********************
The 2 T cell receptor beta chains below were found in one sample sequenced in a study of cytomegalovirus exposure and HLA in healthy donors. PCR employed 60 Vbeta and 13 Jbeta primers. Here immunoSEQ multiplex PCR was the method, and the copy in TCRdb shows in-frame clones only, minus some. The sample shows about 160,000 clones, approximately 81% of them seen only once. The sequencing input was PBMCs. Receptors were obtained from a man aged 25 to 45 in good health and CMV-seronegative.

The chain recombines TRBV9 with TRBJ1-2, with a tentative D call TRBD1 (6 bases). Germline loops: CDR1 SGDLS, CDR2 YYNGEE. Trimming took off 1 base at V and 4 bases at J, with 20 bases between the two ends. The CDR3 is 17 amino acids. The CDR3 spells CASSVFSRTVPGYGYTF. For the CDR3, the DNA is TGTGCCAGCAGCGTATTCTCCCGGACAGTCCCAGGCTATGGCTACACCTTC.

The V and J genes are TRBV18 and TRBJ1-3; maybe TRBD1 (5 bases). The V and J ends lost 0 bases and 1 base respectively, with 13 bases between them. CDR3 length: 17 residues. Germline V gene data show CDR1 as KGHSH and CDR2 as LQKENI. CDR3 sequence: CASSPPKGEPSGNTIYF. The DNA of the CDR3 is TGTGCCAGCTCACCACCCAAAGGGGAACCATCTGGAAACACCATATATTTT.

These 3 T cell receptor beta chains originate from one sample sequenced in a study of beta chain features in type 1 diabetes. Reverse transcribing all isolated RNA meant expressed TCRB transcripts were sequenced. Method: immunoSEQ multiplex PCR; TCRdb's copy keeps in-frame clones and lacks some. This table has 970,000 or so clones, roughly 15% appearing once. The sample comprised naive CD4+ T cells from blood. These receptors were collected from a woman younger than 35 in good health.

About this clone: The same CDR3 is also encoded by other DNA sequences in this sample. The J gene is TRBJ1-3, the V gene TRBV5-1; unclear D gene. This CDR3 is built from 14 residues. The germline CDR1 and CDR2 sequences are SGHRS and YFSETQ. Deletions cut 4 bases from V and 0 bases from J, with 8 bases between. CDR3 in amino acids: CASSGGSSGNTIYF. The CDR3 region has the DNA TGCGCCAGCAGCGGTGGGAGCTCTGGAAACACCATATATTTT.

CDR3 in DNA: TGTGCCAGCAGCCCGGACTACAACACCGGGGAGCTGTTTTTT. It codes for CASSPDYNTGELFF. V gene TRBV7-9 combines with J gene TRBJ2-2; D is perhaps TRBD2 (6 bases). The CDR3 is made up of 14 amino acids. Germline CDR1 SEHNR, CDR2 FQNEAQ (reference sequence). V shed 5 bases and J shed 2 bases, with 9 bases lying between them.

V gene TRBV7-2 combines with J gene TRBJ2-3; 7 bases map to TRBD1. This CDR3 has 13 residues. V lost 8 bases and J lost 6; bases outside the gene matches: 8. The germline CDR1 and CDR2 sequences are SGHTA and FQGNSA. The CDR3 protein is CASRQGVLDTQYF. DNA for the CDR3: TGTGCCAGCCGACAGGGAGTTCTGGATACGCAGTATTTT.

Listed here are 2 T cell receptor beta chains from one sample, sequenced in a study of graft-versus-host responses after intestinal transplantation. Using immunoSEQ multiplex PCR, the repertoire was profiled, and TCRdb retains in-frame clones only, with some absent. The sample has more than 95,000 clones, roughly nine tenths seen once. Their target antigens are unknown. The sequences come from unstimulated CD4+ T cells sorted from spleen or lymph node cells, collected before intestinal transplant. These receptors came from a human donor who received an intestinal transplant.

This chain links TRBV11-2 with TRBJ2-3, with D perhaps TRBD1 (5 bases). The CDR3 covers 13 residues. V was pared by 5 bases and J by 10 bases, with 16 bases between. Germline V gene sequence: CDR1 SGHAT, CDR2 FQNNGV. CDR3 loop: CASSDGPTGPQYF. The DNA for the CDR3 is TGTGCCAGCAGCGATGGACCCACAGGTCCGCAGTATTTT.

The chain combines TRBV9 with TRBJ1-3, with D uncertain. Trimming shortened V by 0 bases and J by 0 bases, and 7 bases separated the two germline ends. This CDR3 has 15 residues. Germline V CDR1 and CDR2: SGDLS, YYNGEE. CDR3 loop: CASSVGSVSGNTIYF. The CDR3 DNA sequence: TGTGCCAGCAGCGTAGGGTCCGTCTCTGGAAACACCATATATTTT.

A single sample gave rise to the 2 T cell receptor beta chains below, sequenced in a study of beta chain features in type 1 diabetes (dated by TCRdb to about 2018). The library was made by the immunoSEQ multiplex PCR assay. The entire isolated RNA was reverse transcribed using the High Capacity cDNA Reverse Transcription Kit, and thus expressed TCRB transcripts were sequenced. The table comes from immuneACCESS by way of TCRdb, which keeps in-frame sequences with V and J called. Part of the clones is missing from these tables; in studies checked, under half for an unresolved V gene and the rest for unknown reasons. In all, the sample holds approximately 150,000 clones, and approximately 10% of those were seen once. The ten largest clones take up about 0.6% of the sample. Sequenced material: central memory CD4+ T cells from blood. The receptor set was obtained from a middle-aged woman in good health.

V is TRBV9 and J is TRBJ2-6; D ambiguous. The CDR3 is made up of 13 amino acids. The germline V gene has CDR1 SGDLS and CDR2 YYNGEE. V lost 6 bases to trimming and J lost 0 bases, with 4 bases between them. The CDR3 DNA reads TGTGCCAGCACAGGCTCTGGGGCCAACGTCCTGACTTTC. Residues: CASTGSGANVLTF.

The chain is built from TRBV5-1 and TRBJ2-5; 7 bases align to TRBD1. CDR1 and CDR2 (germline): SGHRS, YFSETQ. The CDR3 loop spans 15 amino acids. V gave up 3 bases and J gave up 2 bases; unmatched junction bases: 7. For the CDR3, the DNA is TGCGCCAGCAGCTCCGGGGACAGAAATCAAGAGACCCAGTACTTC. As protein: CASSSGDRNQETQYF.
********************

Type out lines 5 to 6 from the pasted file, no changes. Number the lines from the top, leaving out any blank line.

About this clone: The same CDR3 is also encoded by other DNA sequences in this sample. The J gene is TRBJ1-3, the V gene TRBV5-1; unclear D gene. This CDR3 is built from 14 residues. The germline CDR1 and CDR2 sequences are SGHRS and YFSETQ. Deletions cut 4 bases from V and 0 bases from J, with 8 bases between. CDR3 in amino acids: CASSGGSSGNTIYF. The CDR3 region has the DNA TGCGCCAGCAGCGGTGGGAGCTCTGGAAACACCATATATTTT.

CDR3 in DNA: TGTGCCAGCAGCCCGGACTACAACACCGGGGAGCTGTTTTTT. It codes for CASSPDYNTGELFF. V gene TRBV7-9 combines with J gene TRBJ2-2; D is perhaps TRBD2 (6 bases). The CDR3 is made up of 14 amino acids. Germline CDR1 SEHNR, CDR2 FQNEAQ (reference sequence). V shed 5 bases and J shed 2 bases, with 9 bases lying between them.